The Cavatina by Stanley Myers, used as the theme to The Deer Hunter, performed by guitarist Norbert Kraft, is featured on CD 3 in the WRTI 60th Anniversary Classical 3-CD set.
Film composer Stanley Myers scored The Walking Stick in 1970, and then guitarist John Williams convinced him to work up one bit of it for guitar. Williams played it eight years later on the sound track of one of the greatest movies of all time, The Deer Hunter.
Juxtaposing this bittersweet song against the struggle with brutality and love—in Southeast Asian jungles and Pennsylvania mountains—is as piercing now as it was in the years following the Vietnam War. Norbert Kraft performs the solo guitar arrangement with a graceful, glowing sound.
Aaron Copland's Appalachian Spring, performed by the Slovak Radio Symphony Orchestra, Stephen Gunzenhauser conducting, is featured on CD 3 in the WRTI 60th Anniversary Classical 3-CD set.
Aaron Copland is considered by many to be the dean of American composers. One may argue that he created a “sound” that embodies the spirit of the American dream—a vision of a vast and different country where immigrants came to settle and build a life in a new world. This work celebrates the Appalachian mountain regions—the lowlands of the Lebanon, Cumberland, East Tennessee, and Shenandoah valleys.
A single clarinet opens the work with a simple melody and is joined by flute and strings signaling the beauty and simplicity of nature and the earth’s awakening from a harsh winter to a glorious spring. A brash orchestral segment initiates the feeling of “country music” and the simplicity once again of the melodies brought by the immigrants from their native English, Scottish, and German backgrounds.
The highlight of the work is the Shaker melody “’Tis the gift to be simple, ’tis the gift to be free,” undoubtedly the cornerstone of the piece as it is developed and enlarged in all its glory. Written as a ballet for the great Martha Graham in 1944, it won the Pulitzer Prize for music in 1945.
from Giacomo Puccini: Gianni Schicchi, O mio babbino caro
"O mio babbino caro," from Giacomo Puccini's Gianni Schicchi, sung by soprano Miriam Gauci, with the Belgian Radio and Television Philharmonic Orchestra conducted by Alexander Rahbari, is featured on CD 2 in the WRTI 60th Anniversary Classical 3-CD set.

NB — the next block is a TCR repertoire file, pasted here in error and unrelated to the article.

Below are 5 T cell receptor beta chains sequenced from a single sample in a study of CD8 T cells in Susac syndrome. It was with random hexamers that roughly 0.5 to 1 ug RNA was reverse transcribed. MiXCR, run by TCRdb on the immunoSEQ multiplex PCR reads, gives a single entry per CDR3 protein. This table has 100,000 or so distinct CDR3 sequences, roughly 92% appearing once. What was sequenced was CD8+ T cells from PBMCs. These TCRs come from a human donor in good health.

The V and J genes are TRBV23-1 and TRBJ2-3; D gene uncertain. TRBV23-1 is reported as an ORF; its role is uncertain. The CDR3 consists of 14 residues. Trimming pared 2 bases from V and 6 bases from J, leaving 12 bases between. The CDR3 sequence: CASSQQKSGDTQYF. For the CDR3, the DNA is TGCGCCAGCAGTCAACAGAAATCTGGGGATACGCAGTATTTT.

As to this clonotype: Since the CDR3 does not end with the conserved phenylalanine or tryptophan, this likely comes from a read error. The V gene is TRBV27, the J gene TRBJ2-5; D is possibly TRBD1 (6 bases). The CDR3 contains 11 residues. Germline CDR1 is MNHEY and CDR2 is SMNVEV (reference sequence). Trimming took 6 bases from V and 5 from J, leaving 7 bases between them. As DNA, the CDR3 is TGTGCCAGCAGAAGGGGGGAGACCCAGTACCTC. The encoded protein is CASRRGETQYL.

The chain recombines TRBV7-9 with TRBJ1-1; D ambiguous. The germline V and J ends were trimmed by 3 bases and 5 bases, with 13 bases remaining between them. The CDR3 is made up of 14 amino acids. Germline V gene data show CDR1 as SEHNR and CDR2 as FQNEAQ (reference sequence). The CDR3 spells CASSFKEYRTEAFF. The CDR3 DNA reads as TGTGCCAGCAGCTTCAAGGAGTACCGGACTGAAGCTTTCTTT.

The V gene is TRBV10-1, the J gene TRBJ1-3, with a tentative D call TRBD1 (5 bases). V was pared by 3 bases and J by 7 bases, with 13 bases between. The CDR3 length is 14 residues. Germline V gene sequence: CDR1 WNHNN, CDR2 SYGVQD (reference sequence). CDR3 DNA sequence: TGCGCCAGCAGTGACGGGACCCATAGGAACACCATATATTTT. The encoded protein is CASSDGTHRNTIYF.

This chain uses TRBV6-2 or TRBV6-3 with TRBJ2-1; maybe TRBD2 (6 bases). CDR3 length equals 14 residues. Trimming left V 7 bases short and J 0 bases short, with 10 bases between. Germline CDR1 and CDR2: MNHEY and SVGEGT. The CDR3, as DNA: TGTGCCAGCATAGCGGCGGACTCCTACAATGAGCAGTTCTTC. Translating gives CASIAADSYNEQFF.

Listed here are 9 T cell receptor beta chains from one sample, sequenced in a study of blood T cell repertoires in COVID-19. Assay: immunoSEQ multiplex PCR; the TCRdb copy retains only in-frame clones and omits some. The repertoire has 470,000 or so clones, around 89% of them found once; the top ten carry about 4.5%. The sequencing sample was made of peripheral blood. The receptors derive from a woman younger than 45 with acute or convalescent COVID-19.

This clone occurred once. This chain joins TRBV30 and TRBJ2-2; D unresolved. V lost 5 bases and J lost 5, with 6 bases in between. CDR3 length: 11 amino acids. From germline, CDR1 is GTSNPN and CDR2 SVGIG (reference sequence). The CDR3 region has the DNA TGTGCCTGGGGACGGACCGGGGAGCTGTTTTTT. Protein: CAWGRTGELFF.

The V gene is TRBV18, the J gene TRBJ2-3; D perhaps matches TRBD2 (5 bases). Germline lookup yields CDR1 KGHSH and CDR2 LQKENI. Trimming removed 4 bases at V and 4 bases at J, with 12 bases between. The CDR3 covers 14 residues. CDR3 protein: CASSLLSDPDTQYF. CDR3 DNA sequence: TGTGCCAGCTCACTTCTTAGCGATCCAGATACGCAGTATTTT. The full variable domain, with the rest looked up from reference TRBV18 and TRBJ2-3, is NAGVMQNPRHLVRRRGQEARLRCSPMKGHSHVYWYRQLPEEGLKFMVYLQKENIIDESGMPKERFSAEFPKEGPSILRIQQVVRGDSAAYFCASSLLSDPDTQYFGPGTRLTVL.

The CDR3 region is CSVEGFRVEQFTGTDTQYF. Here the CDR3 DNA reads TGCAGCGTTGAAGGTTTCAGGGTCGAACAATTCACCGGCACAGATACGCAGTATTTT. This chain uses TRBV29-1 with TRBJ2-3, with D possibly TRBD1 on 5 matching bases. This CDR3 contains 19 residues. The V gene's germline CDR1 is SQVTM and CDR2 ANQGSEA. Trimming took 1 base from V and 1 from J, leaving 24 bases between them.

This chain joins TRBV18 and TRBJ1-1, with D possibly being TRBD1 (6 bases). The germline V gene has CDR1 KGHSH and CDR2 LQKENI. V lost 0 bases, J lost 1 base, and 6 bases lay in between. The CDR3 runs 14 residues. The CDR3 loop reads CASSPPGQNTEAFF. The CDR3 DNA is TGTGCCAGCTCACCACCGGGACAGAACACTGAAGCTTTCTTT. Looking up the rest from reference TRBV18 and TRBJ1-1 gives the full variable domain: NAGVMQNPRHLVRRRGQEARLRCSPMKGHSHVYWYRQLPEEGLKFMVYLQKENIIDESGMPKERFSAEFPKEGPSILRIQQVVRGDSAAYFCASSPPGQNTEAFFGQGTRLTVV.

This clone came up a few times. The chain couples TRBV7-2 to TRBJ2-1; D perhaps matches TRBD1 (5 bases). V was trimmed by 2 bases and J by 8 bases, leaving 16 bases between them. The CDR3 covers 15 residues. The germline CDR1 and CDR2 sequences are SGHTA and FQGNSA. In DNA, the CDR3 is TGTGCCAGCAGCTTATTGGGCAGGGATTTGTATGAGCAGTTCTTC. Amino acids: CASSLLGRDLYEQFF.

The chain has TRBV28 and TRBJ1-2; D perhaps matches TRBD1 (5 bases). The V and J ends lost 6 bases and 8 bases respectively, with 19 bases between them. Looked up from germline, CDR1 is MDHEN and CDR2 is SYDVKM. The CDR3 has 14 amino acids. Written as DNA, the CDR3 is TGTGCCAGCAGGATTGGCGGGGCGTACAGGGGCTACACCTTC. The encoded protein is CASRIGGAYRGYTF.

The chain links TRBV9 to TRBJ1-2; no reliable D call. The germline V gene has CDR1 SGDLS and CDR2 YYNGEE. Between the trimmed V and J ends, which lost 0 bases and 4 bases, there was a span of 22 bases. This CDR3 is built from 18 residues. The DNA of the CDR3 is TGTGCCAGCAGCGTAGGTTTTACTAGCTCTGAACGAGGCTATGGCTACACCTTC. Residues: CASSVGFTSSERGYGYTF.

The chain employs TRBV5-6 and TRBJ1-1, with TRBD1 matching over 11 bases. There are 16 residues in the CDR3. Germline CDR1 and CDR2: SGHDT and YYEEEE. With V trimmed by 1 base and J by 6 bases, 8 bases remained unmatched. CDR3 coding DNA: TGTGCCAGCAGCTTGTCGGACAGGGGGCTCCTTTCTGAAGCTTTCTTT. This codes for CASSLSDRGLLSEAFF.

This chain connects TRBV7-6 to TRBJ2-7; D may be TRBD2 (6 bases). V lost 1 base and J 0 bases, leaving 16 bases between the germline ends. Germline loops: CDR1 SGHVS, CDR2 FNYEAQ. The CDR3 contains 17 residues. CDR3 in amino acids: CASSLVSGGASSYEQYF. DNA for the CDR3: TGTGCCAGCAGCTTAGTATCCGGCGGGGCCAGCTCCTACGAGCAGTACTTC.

The soprano aria "O mio babbino caro" (Oh, my dear Papa) from Puccini’s only comic opera Gianni Schicchi, is one of Puccini's best-known and popular arias in opera. It’s sung with lyrical simplicity by the young woman Lauretta against a backdrop of hypocrisy, jealousy, double-dealing, and feuding in medieval Florence, after tensions between her father Schicchi and the family of Rinuccio, the young man she loves, has reached a breaking point that threatens to separate her from Rinuccio.
Here, she expresses to her father her love for Rinuccio, and begs him to reconsider his feelings for the young man’s family, threatening to go to the Ponte Vecchio and throw herself into the Arno River if she can’t marry him. It’s a very persuasive plea, and dear Papa finds a way!
The Lark Ascending, by Ralph Vaughan Williams, performed by David Greed, violin, and the English Northern Philharmonia conducted by David Lloyd-Jones, is featured on CD 2 in the WRTI 60th Anniversary Classical 3-CD set.
Has there ever been a musical portrait of such beauty, grace, and tranquility? Inspired by George Meredith’s poem, this gorgeously meditative piece, originally written for violin and piano, was rearranged for violin and orchestra by Vaughan Williams in 1920. Between folksong-like orchestral interludes, the solo violinist takes flight playing soft, fluttering ascending and descending pentatonic (five-note) scale patterns, “ever winging up and up.”
Vaughan Williams’s free use of rhythm in the cadenzas enables the soloist to “lift us with him as he goes,” vividly depicting the song and motion of the lark as he takes wing out over the horizon.
Gerald Finzi's Eclogue for Piano and Strings, performed by Peter Donohoe, piano, and the Northern Sinfonia conducted by Howard Griffiths, is featured on CD 2 in the WRTI 60th Anniversary Classical 3-CD set.
When the boy was seven, his father died. Three brothers died. His first composition teacher was killed in WWI. He devoured poetry, wrote music, moved to the country, walked for hours in solitude. He cultivated apple trees and cataloged and published a sick friend’s music. At 50 he learned he had Hodgkin’s disease; he wouldn’t live out the decade.